level verbal capacity and broad-based reading behaviors. Figure 2 presents a
matrix that matches model type with content organizational issues and salient
The real issue is how best to conceptualize and operationalize the functional
utility of these models at different stages of development and in different
program organizational models. Figure 3 presents a confluent model of the
three curriculum and instructional approaches as they might be viewed within
10 Curriculum for Gifted and Talented Students
Figure 1 Contrasting Curriculum/Instructional Models for the Gifted
A (content) B (process/product) C (concept)
fast-paced in-depth on selected topics epistemological
proficiency-based product based aesthetics-based
D→P approach resource-oriented discussion approach
organized by organized around organized by themes and ideas
intellectual content scientific process
teacher as facilitator collaborative model Socratic method
an academic year program at the local school district level. Each model is allotted
equal amounts of instructional time and equal focus in a student’s program.
While a full-time grouping model would be the most feasible to operationalize
this confluent model, it could be considered under other grouping
patterns as well, notably resource room and pull-out where regular classroom
teachers or other specialists would facilitate models A and B. Model C work
then would be reserved for gifted program time.
As with the adaptation of any curriculum model, partial or selective implementation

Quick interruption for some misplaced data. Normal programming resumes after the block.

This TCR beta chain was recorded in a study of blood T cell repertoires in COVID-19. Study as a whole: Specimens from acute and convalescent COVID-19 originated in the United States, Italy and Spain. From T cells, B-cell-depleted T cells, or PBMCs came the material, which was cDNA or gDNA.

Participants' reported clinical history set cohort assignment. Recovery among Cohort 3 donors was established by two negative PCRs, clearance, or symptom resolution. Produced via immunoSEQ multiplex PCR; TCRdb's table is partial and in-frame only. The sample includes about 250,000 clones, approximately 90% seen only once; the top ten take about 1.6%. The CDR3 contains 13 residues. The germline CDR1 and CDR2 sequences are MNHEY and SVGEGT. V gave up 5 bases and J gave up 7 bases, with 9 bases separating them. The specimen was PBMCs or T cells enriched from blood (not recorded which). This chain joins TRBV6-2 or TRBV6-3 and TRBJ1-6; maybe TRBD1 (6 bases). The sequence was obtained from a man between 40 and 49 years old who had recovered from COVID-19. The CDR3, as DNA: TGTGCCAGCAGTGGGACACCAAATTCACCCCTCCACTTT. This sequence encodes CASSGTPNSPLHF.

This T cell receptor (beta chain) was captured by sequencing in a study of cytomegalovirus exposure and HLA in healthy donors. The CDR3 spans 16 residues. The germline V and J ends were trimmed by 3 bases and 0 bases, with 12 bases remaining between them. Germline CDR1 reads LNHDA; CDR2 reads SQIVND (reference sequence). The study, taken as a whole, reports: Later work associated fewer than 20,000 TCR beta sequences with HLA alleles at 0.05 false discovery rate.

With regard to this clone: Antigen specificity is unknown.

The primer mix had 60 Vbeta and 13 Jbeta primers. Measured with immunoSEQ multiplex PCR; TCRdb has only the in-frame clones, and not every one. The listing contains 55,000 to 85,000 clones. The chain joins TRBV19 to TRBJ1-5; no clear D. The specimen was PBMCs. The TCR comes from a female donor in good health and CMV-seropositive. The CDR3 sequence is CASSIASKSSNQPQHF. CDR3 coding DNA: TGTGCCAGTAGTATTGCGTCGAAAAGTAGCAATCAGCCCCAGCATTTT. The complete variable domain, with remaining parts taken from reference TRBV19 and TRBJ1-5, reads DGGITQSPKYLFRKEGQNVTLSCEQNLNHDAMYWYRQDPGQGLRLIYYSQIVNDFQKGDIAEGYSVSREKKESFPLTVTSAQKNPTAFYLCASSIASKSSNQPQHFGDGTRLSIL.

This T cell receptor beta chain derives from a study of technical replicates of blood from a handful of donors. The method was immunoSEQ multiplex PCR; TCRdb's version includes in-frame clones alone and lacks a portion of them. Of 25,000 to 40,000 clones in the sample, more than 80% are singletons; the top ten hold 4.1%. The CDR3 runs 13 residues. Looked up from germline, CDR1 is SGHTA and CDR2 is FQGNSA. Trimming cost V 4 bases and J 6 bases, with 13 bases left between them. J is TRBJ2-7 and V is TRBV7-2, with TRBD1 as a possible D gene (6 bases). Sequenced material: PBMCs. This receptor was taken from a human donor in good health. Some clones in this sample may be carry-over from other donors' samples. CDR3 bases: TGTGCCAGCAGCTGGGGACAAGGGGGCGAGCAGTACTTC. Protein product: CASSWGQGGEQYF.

may also be appropriate for individual students at a given stage of
development. Students may elect to participate in a special humanities seminar
but not elect to engage in accelerated study, for example. However, adaptations
in the integrative pattern should be viewed as student-selected alternatives
rather than limitations in the school-based program options.
Effective Curriculum and Instructional Models for Talented Students 11
Model Type Preferred Content Match Salient Student Characteristics
A Content Mathematics (traditional) Independent learner
Foreign Language High achievement
English Grammar motivation
B Process/ Product Science High interest in single topic
Mathematics (problem-solving Task commitment
C Concept Humanities High level verbal reasoning skills
Social studies (e.g. history, Broad-based interests and
economics) reading behavior
Figure 3 School-Based Curriculum Model Linkages on an Academic Year Cycle
Core Curriculum Extended Core Curriculum Curriculum Integration
D→P Content Approach Process/Product Epistemological Concept
Research Approach Approach
A B C
Allows for speeded, Allows for development of Allows for idea
compressed, economized generic problem discussion/generation within
version of regular finding/problem solving and across disciplines
curriculum skills in selected
Effective curriculum and instruction for the gifted has reached a stage of
evolution where existing theoretical and research-based models need to be
systematically translated into practice at the local level. Competition among
these models has dissipated the effect of building a strong differentiated program
for the gifted that addresses all of their intellectual needs within the core curriculum
and beyond it to all levels of instruction. The synthesis of the content,
process-product, and concept models provides a clear direction for meaningful